AUSTRALIA | More work needed to reduce child deaths in NSW

A new report shows where progress has been made by NSW Government and non-government agencies over the last 12 months in implementing measures aimed to prevent child deaths. The NSW Child Death Review Team Annual Report 2019–20 was today tabled in Parliament.

Acting NSW Ombudsman and Convenor of the NSW Child Death Review Team (CDRT), Mr Paul Miller, said:

The report identifies the CDRT’s recommendations to prevent or reduce the likelihood of child deaths, whether they have been accepted by agencies, and the progress that has been made to implement them”.

As at 30 June 2020, the CDRT was monitoring a total of 19 recommendations in relation to Sudden Unexpected Death in Infancy (SUDI), private swimming pools, road safety, and suicide prevention. The report acknowledges positive progress in a number of areas. However, it also notes that in some cases work to implement recommendations is yet to commence.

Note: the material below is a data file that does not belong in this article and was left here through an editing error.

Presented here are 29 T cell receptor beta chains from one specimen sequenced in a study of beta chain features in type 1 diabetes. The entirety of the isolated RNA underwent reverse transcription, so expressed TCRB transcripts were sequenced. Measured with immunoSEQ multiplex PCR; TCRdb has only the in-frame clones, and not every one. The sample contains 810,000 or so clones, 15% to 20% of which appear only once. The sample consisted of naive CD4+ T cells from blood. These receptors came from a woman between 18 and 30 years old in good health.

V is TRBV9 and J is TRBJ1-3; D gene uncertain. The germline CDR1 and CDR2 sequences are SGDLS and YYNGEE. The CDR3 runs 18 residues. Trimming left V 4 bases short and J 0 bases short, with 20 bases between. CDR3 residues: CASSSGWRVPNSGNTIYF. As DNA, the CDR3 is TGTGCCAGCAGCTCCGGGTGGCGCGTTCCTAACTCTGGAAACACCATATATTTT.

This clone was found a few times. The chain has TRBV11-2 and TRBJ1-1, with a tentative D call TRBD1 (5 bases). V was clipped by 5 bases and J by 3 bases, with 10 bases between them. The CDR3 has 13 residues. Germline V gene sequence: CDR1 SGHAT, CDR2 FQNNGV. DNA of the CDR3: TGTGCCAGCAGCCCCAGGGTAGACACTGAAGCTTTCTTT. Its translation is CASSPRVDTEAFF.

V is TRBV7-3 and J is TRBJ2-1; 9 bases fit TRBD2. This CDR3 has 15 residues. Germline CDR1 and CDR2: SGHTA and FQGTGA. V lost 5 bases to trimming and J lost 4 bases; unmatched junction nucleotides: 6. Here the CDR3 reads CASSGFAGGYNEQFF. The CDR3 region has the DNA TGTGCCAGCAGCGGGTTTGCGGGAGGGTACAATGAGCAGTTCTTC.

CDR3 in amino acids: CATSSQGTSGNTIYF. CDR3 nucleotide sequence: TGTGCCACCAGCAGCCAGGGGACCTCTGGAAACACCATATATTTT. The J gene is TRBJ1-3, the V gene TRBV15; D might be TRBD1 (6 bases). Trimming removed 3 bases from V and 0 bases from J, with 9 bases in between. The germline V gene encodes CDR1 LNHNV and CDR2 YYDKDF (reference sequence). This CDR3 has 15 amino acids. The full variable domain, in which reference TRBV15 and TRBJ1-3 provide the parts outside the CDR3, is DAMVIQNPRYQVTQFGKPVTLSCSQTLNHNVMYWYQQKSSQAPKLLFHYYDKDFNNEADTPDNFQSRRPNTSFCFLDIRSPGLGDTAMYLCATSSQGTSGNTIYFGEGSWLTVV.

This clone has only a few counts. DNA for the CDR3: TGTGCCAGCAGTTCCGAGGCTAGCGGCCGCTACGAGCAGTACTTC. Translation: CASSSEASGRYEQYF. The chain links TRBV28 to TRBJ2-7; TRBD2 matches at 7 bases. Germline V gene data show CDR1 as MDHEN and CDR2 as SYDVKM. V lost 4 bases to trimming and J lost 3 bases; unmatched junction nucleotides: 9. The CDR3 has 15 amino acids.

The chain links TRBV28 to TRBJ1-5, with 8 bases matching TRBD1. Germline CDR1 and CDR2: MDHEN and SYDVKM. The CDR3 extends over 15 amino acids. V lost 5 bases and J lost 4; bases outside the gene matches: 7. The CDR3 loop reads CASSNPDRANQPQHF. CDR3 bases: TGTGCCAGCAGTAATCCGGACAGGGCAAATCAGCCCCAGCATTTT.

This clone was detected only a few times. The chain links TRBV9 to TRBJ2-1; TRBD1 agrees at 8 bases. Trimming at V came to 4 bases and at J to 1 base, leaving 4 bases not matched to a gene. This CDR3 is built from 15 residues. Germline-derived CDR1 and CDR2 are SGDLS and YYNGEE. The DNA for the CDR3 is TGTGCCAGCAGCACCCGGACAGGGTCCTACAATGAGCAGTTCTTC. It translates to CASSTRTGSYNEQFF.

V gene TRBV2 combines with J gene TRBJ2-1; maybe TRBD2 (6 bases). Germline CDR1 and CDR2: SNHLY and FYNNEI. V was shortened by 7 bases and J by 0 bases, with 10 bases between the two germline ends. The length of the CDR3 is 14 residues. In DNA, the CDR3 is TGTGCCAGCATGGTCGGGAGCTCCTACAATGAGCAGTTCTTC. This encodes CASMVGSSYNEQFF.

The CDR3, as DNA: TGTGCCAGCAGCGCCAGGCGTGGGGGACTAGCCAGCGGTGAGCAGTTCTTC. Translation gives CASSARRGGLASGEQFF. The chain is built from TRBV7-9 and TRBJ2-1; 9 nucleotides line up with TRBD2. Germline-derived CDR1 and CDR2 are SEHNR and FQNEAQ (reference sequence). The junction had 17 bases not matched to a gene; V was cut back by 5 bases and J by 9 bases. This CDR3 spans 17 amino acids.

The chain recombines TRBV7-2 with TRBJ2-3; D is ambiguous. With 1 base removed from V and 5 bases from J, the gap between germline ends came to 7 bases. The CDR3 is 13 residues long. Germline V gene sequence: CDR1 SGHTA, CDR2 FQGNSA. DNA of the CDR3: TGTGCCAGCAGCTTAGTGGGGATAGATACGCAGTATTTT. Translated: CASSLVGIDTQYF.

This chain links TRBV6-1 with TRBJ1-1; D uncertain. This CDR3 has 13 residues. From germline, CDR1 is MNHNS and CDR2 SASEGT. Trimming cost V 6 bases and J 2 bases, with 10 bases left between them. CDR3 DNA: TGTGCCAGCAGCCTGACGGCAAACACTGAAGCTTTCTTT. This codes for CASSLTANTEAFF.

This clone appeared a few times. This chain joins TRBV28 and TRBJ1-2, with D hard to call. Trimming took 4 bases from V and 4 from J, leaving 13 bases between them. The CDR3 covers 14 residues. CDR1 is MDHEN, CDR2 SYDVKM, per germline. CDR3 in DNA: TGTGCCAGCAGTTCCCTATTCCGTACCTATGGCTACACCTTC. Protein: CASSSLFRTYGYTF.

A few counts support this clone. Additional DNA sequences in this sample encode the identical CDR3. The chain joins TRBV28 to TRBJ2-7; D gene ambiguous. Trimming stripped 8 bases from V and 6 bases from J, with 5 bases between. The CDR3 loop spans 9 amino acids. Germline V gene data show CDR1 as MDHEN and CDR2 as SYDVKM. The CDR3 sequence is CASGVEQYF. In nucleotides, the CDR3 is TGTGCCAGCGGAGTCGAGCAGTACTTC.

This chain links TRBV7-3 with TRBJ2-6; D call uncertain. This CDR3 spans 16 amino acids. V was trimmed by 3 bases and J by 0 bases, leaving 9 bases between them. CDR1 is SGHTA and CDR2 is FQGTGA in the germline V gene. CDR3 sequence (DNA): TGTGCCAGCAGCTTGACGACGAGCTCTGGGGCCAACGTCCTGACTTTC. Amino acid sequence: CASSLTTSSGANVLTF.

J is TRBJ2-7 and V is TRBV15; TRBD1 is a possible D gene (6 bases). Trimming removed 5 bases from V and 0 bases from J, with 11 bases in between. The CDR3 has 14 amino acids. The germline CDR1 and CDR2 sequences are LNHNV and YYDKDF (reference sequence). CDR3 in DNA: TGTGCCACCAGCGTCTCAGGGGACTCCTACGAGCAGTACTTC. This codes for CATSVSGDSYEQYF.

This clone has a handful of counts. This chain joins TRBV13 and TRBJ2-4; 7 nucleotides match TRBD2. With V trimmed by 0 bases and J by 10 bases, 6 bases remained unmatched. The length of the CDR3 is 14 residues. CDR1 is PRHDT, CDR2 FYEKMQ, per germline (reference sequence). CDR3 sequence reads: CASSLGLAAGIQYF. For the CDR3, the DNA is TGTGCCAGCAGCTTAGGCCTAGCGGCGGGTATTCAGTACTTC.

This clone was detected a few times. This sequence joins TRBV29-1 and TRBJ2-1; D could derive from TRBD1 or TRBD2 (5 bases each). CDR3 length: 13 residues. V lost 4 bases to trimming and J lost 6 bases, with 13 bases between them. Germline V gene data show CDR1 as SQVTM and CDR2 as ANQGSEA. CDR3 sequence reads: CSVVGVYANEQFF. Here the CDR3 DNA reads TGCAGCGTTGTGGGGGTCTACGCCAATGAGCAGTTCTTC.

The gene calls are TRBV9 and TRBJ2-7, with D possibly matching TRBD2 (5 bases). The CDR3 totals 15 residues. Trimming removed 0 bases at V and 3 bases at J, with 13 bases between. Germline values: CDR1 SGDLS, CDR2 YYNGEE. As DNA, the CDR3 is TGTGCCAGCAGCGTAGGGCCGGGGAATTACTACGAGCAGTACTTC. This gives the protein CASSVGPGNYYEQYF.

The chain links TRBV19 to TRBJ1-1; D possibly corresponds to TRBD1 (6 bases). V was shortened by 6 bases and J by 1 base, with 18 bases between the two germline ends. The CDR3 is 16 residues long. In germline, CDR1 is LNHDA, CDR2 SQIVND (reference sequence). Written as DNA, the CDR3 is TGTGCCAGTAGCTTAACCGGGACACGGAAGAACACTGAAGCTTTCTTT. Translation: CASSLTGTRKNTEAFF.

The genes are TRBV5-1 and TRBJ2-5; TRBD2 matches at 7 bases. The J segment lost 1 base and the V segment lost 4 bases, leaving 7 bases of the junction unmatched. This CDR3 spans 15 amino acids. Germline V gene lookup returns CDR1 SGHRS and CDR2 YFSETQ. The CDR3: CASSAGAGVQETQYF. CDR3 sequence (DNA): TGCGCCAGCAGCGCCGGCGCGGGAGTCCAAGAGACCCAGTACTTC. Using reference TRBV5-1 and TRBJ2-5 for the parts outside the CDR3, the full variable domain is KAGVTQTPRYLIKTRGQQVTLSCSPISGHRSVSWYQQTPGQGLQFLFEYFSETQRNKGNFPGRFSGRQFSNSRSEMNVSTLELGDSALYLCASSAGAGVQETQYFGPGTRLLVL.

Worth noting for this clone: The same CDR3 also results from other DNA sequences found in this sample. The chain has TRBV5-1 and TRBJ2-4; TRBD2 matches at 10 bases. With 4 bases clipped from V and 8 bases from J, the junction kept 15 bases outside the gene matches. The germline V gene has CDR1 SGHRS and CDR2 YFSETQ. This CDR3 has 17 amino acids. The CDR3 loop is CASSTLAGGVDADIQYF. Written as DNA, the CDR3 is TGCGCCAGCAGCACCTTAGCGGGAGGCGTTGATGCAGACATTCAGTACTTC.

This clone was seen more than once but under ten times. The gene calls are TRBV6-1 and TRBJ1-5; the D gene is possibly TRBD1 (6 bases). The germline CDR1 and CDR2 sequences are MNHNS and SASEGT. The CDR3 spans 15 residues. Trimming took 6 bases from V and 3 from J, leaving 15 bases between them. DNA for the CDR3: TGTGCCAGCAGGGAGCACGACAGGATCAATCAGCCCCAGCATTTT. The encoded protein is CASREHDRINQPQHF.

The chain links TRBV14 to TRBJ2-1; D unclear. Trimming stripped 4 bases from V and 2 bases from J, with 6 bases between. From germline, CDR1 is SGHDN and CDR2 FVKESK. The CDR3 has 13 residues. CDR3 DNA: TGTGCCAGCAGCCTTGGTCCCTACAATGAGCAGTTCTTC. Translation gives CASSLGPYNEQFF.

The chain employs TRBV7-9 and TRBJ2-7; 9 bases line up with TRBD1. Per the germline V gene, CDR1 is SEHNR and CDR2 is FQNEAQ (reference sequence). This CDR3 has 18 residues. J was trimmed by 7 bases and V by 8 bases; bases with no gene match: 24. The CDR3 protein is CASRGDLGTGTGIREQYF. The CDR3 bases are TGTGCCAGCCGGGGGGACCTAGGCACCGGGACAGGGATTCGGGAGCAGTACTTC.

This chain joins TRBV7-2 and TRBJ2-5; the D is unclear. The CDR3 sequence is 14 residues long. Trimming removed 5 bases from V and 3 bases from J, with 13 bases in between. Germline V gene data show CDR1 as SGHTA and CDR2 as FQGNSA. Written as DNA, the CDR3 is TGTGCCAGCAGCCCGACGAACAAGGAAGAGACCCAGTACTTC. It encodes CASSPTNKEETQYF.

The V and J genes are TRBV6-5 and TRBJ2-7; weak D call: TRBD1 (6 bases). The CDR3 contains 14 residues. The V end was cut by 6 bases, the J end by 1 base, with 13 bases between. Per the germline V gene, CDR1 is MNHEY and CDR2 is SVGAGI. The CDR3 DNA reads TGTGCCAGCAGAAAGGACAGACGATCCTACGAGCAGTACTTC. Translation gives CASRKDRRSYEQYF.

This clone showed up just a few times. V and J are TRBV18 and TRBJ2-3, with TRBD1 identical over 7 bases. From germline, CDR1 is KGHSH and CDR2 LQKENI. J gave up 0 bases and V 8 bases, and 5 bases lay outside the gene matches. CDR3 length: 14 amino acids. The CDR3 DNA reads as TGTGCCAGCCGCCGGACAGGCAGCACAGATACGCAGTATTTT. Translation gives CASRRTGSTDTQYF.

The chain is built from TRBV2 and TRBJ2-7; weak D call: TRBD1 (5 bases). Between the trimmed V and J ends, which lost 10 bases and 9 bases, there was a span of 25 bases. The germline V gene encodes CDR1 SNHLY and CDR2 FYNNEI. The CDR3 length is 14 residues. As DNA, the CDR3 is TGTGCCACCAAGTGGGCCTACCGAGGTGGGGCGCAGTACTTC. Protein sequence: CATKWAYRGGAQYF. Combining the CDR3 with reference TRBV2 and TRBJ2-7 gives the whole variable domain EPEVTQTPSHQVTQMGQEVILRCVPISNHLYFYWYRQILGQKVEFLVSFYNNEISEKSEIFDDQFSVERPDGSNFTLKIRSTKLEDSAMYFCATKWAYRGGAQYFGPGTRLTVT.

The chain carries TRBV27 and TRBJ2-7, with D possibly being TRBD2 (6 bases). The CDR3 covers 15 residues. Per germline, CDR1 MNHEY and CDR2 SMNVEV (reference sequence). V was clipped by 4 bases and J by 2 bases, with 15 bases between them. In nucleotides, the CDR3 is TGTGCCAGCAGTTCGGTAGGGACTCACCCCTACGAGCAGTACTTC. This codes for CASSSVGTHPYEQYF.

In particular, the report notes:

  • More action is needed by NSW Health to ensure comprehensive medical histories are taken by hospital staff following a sudden and unexpected infant death, and that this information is provided quickly to forensic staff to assist them identify a cause of death – and ultimately, to help prevent future deaths.
  • NSW Health needs to do more to promote safe infant sleep practices to families at greater risk of experiencing SUDI – those known to child protection services, living in remote areas, and/or living in the most disadvantaged areas of the state.
  • Local councils still do not provide comprehensive public information about the reasons pool barriers fail inspections and whether non-compliances are rectified by pool owners within reasonable timeframes, more than three years after the CDRT recommended open and regular reporting of the regulatory regime.
  • Transport for NSW needs to do more to ensure young drivers looking to purchase a used vehicle are able to access information to assist them buy the safest vehicle they can afford.


Source: NSW Ombudsman, Australia

Share this site on Twitter Shara this site on Facebook Send the link to this site via E-Mail